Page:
Zimbabweans facing political dilemma

Rise against Mugabe or accept dictator's rule, try to work with him

April 10, 2005|By Laurie Goering | Laurie Goering,CHICAGO TRIBUNE

JOHANNESBURG, South Africa - After a second set of rigged elections, Zimbabweans seeking change in their devastated country now face a difficult choice, activists and analysts say: organize a popular uprising, or give up the political battle, accept President Robert Mugabe as perpetual ruler and try to persuade him to begin focusing on helping people rather than clinging to political power.

Recent elections, marred by widespread vote fraud, were "a clear demonstration you cannot remove a dictator from office at the ballot box," said John Makumbe, a Zimbabwean political science professor on sabbatical at Michigan State University.

That means Zimbabweans, disappointed in the democratic process and fed up with repression and economic ruin brought on by the ruling party and with failures of leadership in the opposition Movement for Democratic Change, need to act on their own, Makumbe said.

"The need is for the people to effectively lead themselves," he said. "In my view, there is no other solution but civil disobedience."

Zimbabwean Archbishop Pius Ncube, one of Mugabe's most outspoken critics, called for street demonstrations after the March 31 elections, which gave Mugabe's ruling party a two-thirds parliamentary majority, enough to change the country's constitution.

Election observers, including U.S. diplomats and Movement for Democratic Change poll watchers, said that the vote tallies recorded for ruling ZANU-PF candidates in many districts surpassed the total number of votes cast.

In Murehwa South District, for example, the Zimbabwe Electoral Commission reported 8,579 votes cast at the close of polling and then said later that the ruling party received 19,200 votes in the district. Similar results were reported in at least 30 of 120 election districts.

"The election was stolen," charged Paul Themba Nyathi, a spokesman for the Movement for Democratic Change. "The results are in no way an accurate reflection of the sovereign wishes of the people of Zimbabwe."

But frustrated voters have shown little inclination to follow the archbishop's call to the streets. The problem, analysts said, is that Zimbabweans live in justifiable fear of police and military repression, and no leader has stepped forward to guide them.

"In Zimbabwe, you only need to fire one canister of tear gas and everybody's back home," Makumbe said. "People are getting used to poverty, misery, repression."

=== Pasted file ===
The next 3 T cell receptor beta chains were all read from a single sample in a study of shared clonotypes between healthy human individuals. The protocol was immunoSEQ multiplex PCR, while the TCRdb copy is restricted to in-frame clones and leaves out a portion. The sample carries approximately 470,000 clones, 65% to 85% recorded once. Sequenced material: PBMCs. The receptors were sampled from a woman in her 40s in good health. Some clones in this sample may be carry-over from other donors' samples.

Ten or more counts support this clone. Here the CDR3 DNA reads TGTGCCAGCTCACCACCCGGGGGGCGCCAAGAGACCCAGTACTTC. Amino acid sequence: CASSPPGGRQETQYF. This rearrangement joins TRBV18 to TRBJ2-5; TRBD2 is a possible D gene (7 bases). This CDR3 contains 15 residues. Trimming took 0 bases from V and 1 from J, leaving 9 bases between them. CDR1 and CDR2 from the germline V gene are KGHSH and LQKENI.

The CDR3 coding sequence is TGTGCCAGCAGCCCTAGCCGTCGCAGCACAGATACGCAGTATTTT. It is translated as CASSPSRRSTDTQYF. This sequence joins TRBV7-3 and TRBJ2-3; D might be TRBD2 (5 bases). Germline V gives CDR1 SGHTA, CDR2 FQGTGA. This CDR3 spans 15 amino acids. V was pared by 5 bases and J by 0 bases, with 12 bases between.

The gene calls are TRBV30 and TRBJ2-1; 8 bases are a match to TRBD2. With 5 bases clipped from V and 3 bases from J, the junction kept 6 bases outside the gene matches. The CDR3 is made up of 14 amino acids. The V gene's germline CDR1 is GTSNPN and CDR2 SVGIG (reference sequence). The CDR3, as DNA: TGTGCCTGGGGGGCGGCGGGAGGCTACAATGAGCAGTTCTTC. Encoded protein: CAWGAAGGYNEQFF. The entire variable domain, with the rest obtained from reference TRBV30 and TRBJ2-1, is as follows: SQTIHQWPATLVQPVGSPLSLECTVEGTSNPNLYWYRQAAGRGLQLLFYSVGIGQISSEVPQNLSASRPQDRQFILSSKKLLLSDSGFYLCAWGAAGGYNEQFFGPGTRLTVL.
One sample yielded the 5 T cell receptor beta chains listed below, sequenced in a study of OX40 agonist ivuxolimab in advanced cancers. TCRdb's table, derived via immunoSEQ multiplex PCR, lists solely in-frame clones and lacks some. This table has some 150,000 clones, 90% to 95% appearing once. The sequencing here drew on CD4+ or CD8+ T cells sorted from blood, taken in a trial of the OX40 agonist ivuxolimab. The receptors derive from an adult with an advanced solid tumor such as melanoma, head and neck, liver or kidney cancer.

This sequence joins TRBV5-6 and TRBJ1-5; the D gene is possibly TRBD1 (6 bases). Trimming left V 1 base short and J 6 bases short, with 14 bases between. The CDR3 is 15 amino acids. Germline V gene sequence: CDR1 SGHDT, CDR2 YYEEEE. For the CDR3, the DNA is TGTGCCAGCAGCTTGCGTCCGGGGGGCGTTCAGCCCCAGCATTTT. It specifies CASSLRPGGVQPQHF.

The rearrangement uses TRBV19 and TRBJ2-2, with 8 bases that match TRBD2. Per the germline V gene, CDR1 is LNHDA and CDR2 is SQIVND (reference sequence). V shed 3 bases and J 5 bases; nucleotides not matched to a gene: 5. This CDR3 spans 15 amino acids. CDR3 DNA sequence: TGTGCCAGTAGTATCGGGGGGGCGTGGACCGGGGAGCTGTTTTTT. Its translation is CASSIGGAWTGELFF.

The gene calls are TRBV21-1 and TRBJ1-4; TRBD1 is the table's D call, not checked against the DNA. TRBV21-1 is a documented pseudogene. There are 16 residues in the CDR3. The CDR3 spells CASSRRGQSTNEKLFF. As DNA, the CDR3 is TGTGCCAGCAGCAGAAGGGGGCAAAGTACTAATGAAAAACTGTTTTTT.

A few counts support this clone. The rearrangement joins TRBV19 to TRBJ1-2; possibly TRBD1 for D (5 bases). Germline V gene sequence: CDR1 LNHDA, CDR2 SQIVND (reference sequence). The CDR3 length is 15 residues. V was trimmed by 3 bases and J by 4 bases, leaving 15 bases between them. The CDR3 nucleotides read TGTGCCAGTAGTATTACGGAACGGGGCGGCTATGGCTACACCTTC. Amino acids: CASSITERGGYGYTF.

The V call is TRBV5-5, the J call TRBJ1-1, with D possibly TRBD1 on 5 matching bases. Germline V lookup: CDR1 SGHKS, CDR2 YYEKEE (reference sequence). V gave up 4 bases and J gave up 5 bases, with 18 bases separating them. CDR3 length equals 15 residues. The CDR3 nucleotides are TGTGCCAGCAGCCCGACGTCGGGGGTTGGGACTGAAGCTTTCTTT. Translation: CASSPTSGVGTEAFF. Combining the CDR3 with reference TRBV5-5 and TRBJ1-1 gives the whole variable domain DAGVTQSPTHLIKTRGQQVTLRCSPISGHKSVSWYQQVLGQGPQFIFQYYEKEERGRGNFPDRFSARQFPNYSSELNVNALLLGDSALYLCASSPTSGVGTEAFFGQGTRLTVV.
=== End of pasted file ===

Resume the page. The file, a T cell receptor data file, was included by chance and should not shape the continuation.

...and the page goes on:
Lovemore Madhuku, a constitutional lawyer and key leader of the country's civil society movement for political change, agrees that bringing about organized civil disobedience will take time and grassroots organizing. But "there is no other option," insisted the human-rights campaigner, who has been jailed repeatedly and was beaten and left for dead a year ago by government-allied thugs.

"We have to renew this fight; otherwise people will lose hope," he said in a telephone interview from Harare. "The only question is `Do we have sufficient commitment and leadership to do that?'"

Political analysts say it is now clear such leadership will not come from the country's chief opposition party. The Movement for Democratic Change, long reluctant to lead street protests, has responded to the latest election by "wringing its fingers and doing nothing else," Makumbe said.

But Madhuku and Archbishop Ncube, the country's strongest activists, cannot by themselves carry off a revolution, analysts warned.

Since the 2000 elections, when voters for the first time showed signs of rejecting Mugabe's regime in favor of the Movement for Democratic Change, the president has tried to cling to power and boost his sagging popularity by seizing white-owned farms for redistribution to landless peasants and labeling the opposition as a front for whites trying to recover power in the country, which won its independence from Britain in 1980.

Much of Zimbabwe's best land, however, has ended up in the hands of Mugabe cronies, while Zimbabwe's agricultural production - once the envy of Southern Africa - has plunged, leading to a broader economic collapse. Today hyperinflation has made the country's currency virtually worthless, underpaid doctors have fled abroad, the economy has shrunk by half, at least 3 million unemployed Zimbabweans have gone to neighboring South Africa to find work and Zimbabwe can no longer feed itself, much less export food.

Faced with that reality, "I think this is the time for all Zimbabweans to step back and look at the disaster the country is now - the economic implosion, the political repression - and say, `This thing cannot go on anymore,'" said Trevor Ncube, a Zimbabwean journalist and head of the Mail and Guardian newspaper in South Africa.

The best way to stop it, he said, may simply be to reassure Mugabe that his grip on power is no longer threatened.

"I think Zimbabwe is desperately yearning for peace and normalcy after years of turbulence and economic meltdown," Ncube said. With people still reluctant to take to the streets, a better way to bring about improvement in the country's day-to-day life may be simply to ease the 81-year-old president's fears and say, "Your people deserve better than this," Ncube said.

The Chicago Tribune is a Tribune Publishing newspaper.

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